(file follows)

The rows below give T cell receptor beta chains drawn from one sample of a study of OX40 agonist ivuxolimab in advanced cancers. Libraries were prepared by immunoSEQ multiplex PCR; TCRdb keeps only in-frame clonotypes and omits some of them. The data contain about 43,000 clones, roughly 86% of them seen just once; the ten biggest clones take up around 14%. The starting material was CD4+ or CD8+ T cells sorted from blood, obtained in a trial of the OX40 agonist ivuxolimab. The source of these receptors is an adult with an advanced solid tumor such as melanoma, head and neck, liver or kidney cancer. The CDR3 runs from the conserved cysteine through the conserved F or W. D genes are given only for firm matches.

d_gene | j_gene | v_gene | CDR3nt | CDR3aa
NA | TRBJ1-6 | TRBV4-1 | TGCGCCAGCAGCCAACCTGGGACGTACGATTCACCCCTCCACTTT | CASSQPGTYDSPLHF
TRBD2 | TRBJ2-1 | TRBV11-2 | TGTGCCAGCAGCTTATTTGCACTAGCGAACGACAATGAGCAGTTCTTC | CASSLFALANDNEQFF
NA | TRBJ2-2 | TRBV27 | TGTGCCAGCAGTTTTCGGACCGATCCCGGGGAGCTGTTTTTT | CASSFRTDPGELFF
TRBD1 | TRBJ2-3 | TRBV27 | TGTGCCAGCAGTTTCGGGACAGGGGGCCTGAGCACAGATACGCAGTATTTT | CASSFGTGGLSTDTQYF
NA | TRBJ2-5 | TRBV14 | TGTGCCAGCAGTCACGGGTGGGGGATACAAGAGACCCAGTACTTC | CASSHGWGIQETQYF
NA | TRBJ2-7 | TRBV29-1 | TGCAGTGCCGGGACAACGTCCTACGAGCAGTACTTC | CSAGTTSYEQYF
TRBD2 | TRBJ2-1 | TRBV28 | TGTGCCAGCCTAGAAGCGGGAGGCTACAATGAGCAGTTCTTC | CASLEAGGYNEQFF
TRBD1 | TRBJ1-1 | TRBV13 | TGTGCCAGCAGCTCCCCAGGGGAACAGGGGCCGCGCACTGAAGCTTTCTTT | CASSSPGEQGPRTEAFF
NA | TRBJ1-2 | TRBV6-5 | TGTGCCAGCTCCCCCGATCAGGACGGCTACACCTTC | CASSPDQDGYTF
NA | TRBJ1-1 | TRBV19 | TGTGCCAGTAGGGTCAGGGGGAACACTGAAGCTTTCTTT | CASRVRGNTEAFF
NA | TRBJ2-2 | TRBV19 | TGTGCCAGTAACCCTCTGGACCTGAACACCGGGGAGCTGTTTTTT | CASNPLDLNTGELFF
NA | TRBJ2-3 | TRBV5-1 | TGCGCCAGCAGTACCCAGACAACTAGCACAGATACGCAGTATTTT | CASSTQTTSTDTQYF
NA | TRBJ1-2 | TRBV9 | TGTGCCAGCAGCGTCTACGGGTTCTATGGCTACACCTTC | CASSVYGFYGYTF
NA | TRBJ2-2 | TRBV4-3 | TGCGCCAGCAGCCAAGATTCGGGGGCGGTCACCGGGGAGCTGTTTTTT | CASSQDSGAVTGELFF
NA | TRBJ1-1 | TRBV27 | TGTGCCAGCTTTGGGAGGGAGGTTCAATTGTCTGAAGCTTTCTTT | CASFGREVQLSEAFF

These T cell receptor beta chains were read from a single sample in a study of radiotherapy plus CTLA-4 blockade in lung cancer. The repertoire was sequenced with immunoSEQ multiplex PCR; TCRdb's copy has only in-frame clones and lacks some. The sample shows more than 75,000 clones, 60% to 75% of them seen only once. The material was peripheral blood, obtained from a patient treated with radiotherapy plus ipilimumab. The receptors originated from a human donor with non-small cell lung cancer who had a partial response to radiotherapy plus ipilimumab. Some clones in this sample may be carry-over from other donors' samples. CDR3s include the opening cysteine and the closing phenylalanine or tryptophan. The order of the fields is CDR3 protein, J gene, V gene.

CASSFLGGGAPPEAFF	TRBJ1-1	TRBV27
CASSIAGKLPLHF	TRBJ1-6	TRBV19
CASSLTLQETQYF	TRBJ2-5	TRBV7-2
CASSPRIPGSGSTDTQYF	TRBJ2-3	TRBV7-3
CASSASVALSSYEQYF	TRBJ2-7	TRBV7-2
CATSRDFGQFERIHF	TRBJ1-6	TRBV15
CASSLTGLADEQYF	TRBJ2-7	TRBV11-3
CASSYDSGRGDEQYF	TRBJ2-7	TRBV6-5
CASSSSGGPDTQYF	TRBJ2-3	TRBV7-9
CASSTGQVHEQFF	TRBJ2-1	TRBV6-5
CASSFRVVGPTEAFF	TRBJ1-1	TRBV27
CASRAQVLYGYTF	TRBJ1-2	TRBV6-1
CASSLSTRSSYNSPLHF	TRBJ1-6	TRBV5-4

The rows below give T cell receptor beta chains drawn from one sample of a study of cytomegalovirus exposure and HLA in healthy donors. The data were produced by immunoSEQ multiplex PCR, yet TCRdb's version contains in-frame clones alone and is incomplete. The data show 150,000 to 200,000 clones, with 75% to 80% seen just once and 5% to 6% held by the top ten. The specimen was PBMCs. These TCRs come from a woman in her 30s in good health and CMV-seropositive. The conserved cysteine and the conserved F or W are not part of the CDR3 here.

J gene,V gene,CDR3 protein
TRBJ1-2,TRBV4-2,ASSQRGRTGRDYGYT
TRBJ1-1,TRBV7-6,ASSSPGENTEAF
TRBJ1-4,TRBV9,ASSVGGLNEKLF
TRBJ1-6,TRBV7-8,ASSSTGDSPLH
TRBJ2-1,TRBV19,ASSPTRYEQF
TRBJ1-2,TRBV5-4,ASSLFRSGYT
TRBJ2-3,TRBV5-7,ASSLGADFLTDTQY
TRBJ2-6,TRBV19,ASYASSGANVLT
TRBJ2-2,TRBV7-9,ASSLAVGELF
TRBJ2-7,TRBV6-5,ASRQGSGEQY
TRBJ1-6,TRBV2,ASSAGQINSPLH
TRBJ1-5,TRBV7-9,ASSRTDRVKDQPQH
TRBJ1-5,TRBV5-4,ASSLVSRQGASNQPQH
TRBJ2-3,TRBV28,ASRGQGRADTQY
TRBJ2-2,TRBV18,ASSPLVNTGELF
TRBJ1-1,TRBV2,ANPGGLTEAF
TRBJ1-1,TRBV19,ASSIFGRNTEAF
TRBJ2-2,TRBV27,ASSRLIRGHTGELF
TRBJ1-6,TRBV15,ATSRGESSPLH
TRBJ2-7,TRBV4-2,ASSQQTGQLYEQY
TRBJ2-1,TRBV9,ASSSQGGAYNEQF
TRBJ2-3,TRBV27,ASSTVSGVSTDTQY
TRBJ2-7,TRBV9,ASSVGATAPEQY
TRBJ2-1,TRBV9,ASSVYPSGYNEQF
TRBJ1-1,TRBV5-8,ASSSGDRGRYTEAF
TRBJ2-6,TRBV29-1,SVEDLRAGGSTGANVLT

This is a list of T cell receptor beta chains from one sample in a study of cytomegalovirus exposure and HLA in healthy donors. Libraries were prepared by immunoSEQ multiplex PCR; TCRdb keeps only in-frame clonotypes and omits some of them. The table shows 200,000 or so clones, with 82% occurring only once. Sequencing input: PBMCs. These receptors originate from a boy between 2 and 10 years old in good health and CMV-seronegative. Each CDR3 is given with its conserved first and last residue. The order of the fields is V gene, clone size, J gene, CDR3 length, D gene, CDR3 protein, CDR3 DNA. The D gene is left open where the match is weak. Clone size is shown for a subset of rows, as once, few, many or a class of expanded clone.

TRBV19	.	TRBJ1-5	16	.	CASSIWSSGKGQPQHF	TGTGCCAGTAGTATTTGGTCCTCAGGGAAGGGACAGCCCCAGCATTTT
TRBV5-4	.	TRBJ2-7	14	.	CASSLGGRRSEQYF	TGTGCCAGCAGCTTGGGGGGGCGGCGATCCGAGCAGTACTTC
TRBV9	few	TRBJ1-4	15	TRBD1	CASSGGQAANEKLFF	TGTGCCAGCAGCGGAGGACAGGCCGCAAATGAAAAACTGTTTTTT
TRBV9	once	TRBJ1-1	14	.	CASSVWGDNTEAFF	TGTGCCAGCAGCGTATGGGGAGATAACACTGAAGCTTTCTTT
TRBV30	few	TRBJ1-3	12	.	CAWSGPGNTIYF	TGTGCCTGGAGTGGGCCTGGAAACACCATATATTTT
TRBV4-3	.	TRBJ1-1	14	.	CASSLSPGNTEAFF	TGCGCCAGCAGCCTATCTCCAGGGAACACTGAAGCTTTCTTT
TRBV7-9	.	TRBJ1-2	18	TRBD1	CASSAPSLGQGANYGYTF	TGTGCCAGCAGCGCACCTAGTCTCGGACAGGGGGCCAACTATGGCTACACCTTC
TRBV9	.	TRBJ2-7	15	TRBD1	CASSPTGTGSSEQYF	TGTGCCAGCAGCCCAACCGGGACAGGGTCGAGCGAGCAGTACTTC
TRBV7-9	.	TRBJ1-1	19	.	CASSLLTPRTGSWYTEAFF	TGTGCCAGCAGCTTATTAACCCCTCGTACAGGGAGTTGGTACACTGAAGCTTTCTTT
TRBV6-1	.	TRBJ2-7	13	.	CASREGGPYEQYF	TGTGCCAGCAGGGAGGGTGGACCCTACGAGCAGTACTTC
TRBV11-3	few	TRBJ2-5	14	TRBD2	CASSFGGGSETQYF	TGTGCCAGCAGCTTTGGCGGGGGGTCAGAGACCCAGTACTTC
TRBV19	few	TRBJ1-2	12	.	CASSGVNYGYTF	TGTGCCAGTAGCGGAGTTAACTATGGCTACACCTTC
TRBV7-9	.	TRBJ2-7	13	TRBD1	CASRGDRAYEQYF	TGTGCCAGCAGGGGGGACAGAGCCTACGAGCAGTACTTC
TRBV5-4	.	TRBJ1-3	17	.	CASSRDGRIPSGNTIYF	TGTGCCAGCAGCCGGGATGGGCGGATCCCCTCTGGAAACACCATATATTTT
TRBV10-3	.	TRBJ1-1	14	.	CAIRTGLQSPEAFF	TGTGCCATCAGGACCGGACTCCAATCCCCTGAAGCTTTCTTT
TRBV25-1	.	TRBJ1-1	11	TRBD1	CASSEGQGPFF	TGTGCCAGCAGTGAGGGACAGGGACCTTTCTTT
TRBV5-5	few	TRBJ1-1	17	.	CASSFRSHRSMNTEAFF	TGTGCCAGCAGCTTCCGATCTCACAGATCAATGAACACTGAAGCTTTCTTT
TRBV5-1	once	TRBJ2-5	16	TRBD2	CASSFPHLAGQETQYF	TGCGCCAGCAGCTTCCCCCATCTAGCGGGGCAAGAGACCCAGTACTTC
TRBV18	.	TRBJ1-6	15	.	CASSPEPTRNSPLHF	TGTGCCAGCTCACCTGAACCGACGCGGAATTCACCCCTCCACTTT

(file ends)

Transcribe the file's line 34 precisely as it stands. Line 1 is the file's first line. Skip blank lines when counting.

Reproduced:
TRBJ1-2,TRBV4-2,ASSQRGRTGRDYGYT